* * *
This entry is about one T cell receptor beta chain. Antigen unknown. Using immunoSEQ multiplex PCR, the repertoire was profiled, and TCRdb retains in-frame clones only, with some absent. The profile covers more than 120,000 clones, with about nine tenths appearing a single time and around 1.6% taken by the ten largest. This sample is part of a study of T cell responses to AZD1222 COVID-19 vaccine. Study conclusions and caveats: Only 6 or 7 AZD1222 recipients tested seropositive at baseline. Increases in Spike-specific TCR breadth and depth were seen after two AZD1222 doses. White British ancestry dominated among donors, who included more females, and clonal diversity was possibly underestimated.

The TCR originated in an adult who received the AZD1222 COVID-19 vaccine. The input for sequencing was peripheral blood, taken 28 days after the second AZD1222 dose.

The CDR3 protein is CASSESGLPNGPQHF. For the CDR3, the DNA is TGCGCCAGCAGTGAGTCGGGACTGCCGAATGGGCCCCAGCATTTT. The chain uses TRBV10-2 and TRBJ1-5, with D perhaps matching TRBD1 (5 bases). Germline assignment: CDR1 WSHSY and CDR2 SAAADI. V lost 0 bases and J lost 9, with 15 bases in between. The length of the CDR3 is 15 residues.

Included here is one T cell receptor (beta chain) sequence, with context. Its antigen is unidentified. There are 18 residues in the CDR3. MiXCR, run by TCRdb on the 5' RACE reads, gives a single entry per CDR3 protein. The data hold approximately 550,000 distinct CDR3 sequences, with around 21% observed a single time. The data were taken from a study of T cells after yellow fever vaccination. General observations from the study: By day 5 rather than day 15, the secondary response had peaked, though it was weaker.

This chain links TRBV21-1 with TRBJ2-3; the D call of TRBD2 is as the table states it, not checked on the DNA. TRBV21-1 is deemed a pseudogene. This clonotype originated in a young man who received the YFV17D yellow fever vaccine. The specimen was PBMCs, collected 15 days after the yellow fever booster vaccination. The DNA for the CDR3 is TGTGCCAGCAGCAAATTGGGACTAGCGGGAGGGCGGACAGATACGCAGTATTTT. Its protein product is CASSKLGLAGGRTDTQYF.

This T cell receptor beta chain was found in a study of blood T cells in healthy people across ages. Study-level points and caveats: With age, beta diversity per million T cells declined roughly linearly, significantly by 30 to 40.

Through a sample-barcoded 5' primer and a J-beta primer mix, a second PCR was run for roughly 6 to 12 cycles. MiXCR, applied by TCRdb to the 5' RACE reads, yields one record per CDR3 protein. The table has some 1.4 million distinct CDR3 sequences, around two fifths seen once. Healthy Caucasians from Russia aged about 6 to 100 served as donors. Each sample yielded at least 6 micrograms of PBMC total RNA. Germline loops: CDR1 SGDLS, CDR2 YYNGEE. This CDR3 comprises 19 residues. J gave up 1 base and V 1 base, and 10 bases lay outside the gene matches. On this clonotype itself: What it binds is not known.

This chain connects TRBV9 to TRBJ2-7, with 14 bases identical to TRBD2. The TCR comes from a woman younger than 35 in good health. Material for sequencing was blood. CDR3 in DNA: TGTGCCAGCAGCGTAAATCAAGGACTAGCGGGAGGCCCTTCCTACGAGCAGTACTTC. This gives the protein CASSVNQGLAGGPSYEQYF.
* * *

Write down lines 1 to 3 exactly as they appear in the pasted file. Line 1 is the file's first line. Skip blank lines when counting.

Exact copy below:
This entry is about one T cell receptor beta chain. Antigen unknown. Using immunoSEQ multiplex PCR, the repertoire was profiled, and TCRdb retains in-frame clones only, with some absent. The profile covers more than 120,000 clones, with about nine tenths appearing a single time and around 1.6% taken by the ten largest. This sample is part of a study of T cell responses to AZD1222 COVID-19 vaccine. Study conclusions and caveats: Only 6 or 7 AZD1222 recipients tested seropositive at baseline. Increases in Spike-specific TCR breadth and depth were seen after two AZD1222 doses. White British ancestry dominated among donors, who included more females, and clonal diversity was possibly underestimated.

The TCR originated in an adult who received the AZD1222 COVID-19 vaccine. The input for sequencing was peripheral blood, taken 28 days after the second AZD1222 dose.

The CDR3 protein is CASSESGLPNGPQHF. For the CDR3, the DNA is TGCGCCAGCAGTGAGTCGGGACTGCCGAATGGGCCCCAGCATTTT. The chain uses TRBV10-2 and TRBJ1-5, with D perhaps matching TRBD1 (5 bases). Germline assignment: CDR1 WSHSY and CDR2 SAAADI. V lost 0 bases and J lost 9, with 15 bases in between. The length of the CDR3 is 15 residues.